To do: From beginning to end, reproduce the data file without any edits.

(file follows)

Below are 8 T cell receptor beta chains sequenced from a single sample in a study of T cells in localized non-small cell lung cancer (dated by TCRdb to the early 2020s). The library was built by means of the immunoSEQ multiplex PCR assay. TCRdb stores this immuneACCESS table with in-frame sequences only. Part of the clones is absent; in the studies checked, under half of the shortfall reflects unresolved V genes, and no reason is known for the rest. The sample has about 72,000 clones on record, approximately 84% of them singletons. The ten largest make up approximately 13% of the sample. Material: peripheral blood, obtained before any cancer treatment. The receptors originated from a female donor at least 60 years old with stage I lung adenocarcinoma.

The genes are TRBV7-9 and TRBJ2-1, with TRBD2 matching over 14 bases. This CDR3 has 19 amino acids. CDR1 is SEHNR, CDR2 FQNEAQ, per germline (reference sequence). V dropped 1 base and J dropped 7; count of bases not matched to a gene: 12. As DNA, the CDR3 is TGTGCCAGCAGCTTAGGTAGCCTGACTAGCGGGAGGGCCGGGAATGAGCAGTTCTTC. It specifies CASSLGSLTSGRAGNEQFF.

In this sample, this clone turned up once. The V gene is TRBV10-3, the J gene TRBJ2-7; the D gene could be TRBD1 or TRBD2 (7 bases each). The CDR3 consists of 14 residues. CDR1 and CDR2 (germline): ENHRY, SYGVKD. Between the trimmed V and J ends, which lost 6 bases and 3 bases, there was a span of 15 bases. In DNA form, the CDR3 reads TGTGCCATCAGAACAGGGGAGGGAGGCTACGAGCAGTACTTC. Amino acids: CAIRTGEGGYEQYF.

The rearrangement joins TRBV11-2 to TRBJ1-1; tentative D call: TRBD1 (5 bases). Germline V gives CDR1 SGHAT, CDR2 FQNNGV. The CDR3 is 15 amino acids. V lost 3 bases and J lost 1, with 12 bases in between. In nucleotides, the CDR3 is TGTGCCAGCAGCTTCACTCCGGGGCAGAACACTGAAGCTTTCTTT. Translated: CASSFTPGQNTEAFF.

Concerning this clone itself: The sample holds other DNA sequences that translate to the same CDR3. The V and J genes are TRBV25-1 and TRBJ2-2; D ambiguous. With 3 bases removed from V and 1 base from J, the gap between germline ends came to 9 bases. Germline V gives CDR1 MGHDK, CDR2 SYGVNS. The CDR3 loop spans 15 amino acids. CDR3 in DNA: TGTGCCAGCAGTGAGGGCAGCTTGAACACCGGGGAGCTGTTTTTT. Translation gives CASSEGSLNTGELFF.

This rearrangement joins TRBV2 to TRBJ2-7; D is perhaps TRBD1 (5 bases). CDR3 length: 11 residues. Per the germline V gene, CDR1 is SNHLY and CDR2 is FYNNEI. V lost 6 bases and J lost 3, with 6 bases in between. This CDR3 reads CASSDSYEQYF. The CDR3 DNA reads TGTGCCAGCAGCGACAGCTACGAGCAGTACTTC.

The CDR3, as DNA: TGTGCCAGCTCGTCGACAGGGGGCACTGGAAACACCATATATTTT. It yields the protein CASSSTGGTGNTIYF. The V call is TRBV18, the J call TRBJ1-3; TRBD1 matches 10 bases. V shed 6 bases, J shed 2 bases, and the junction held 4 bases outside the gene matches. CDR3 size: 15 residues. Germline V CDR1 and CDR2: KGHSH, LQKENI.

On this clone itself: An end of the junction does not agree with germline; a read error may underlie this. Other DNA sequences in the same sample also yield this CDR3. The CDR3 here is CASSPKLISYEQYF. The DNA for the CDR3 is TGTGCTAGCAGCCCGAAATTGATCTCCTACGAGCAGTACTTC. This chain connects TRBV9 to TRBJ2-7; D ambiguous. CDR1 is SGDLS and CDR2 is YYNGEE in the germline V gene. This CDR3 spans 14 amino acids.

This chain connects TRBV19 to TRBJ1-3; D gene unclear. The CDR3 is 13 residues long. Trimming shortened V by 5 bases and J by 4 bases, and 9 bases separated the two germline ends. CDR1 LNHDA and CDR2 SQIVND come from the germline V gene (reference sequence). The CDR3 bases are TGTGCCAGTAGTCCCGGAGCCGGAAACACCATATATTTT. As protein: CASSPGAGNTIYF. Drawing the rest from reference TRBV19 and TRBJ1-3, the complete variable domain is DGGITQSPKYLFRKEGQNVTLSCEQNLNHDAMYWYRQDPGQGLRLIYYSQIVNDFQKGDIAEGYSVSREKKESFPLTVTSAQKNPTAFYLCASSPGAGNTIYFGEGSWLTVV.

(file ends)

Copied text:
Below are 8 T cell receptor beta chains sequenced from a single sample in a study of T cells in localized non-small cell lung cancer (dated by TCRdb to the early 2020s). The library was built by means of the immunoSEQ multiplex PCR assay. TCRdb stores this immuneACCESS table with in-frame sequences only. Part of the clones is absent; in the studies checked, under half of the shortfall reflects unresolved V genes, and no reason is known for the rest. The sample has about 72,000 clones on record, approximately 84% of them singletons. The ten largest make up approximately 13% of the sample. Material: peripheral blood, obtained before any cancer treatment. The receptors originated from a female donor at least 60 years old with stage I lung adenocarcinoma.

The genes are TRBV7-9 and TRBJ2-1, with TRBD2 matching over 14 bases. This CDR3 has 19 amino acids. CDR1 is SEHNR, CDR2 FQNEAQ, per germline (reference sequence). V dropped 1 base and J dropped 7; count of bases not matched to a gene: 12. As DNA, the CDR3 is TGTGCCAGCAGCTTAGGTAGCCTGACTAGCGGGAGGGCCGGGAATGAGCAGTTCTTC. It specifies CASSLGSLTSGRAGNEQFF.

In this sample, this clone turned up once. The V gene is TRBV10-3, the J gene TRBJ2-7; the D gene could be TRBD1 or TRBD2 (7 bases each). The CDR3 consists of 14 residues. CDR1 and CDR2 (germline): ENHRY, SYGVKD. Between the trimmed V and J ends, which lost 6 bases and 3 bases, there was a span of 15 bases. In DNA form, the CDR3 reads TGTGCCATCAGAACAGGGGAGGGAGGCTACGAGCAGTACTTC. Amino acids: CAIRTGEGGYEQYF.

The rearrangement joins TRBV11-2 to TRBJ1-1; tentative D call: TRBD1 (5 bases). Germline V gives CDR1 SGHAT, CDR2 FQNNGV. The CDR3 is 15 amino acids. V lost 3 bases and J lost 1, with 12 bases in between. In nucleotides, the CDR3 is TGTGCCAGCAGCTTCACTCCGGGGCAGAACACTGAAGCTTTCTTT. Translated: CASSFTPGQNTEAFF.

Concerning this clone itself: The sample holds other DNA sequences that translate to the same CDR3. The V and J genes are TRBV25-1 and TRBJ2-2; D ambiguous. With 3 bases removed from V and 1 base from J, the gap between germline ends came to 9 bases. Germline V gives CDR1 MGHDK, CDR2 SYGVNS. The CDR3 loop spans 15 amino acids. CDR3 in DNA: TGTGCCAGCAGTGAGGGCAGCTTGAACACCGGGGAGCTGTTTTTT. Translation gives CASSEGSLNTGELFF.

This rearrangement joins TRBV2 to TRBJ2-7; D is perhaps TRBD1 (5 bases). CDR3 length: 11 residues. Per the germline V gene, CDR1 is SNHLY and CDR2 is FYNNEI. V lost 6 bases and J lost 3, with 6 bases in between. This CDR3 reads CASSDSYEQYF. The CDR3 DNA reads TGTGCCAGCAGCGACAGCTACGAGCAGTACTTC.

The CDR3, as DNA: TGTGCCAGCTCGTCGACAGGGGGCACTGGAAACACCATATATTTT. It yields the protein CASSSTGGTGNTIYF. The V call is TRBV18, the J call TRBJ1-3; TRBD1 matches 10 bases. V shed 6 bases, J shed 2 bases, and the junction held 4 bases outside the gene matches. CDR3 size: 15 residues. Germline V CDR1 and CDR2: KGHSH, LQKENI.

On this clone itself: An end of the junction does not agree with germline; a read error may underlie this. Other DNA sequences in the same sample also yield this CDR3. The CDR3 here is CASSPKLISYEQYF. The DNA for the CDR3 is TGTGCTAGCAGCCCGAAATTGATCTCCTACGAGCAGTACTTC. This chain connects TRBV9 to TRBJ2-7; D ambiguous. CDR1 is SGDLS and CDR2 is YYNGEE in the germline V gene. This CDR3 spans 14 amino acids.

This chain connects TRBV19 to TRBJ1-3; D gene unclear. The CDR3 is 13 residues long. Trimming shortened V by 5 bases and J by 4 bases, and 9 bases separated the two germline ends. CDR1 LNHDA and CDR2 SQIVND come from the germline V gene (reference sequence). The CDR3 bases are TGTGCCAGTAGTCCCGGAGCCGGAAACACCATATATTTT. As protein: CASSPGAGNTIYF. Drawing the rest from reference TRBV19 and TRBJ1-3, the complete variable domain is DGGITQSPKYLFRKEGQNVTLSCEQNLNHDAMYWYRQDPGQGLRLIYYSQIVNDFQKGDIAEGYSVSREKKESFPLTVTSAQKNPTAFYLCASSPGAGNTIYFGEGSWLTVV.